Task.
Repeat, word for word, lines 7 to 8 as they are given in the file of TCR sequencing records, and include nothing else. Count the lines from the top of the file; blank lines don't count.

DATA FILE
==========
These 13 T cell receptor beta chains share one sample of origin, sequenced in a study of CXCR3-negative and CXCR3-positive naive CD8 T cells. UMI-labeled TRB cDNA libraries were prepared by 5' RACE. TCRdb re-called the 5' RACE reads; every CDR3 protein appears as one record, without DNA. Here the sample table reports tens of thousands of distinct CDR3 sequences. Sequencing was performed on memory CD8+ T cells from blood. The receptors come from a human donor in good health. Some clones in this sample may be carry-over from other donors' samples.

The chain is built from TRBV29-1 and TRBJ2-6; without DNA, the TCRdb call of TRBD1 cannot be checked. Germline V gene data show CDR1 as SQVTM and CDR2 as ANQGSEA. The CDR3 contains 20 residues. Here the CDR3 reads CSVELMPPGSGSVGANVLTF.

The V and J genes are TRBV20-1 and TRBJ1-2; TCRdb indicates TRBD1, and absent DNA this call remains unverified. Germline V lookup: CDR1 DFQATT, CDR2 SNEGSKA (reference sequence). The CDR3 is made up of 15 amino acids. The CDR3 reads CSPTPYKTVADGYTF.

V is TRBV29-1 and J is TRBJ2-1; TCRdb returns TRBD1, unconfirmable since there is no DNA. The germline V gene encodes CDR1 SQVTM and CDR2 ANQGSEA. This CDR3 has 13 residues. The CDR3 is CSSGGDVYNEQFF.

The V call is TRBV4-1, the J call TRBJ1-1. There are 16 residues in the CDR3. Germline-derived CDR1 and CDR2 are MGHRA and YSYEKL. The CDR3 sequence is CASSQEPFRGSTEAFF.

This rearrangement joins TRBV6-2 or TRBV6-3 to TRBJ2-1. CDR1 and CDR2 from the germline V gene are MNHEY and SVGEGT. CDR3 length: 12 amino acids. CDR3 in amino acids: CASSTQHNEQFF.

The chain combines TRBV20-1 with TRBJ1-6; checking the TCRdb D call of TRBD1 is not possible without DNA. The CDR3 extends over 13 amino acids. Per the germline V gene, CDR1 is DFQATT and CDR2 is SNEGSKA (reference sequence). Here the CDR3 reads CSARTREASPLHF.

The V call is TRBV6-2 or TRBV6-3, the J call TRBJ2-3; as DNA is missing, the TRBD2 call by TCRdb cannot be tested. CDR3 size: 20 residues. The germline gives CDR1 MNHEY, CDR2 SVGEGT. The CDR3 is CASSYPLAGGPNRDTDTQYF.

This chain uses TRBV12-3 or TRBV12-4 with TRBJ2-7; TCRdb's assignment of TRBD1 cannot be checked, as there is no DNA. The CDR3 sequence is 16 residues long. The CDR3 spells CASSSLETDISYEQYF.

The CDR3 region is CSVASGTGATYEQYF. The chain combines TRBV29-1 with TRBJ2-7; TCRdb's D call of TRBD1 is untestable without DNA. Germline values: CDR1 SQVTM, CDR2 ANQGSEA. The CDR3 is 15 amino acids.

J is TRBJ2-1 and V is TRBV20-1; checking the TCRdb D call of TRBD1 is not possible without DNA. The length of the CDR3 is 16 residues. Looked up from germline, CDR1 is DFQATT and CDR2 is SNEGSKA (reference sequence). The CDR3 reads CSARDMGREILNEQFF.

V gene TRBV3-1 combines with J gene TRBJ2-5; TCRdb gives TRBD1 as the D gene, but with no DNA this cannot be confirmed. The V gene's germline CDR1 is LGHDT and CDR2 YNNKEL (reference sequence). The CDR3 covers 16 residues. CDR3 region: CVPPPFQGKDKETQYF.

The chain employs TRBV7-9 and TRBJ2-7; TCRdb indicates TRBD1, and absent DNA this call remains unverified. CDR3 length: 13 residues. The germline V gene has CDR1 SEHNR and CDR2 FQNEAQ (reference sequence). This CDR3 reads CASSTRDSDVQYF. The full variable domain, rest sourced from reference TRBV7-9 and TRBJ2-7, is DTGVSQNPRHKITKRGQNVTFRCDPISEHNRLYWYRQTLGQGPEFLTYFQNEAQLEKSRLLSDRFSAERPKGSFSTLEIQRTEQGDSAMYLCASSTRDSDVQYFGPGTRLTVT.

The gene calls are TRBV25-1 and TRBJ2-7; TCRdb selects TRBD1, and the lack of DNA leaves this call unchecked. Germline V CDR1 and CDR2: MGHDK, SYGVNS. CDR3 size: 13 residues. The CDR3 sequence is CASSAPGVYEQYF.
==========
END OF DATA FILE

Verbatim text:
The chain combines TRBV20-1 with TRBJ1-6; checking the TCRdb D call of TRBD1 is not possible without DNA. The CDR3 extends over 13 amino acids. Per the germline V gene, CDR1 is DFQATT and CDR2 is SNEGSKA (reference sequence). Here the CDR3 reads CSARTREASPLHF.

The V call is TRBV6-2 or TRBV6-3, the J call TRBJ2-3; as DNA is missing, the TRBD2 call by TCRdb cannot be tested. CDR3 size: 20 residues. The germline gives CDR1 MNHEY, CDR2 SVGEGT. The CDR3 is CASSYPLAGGPNRDTDTQYF.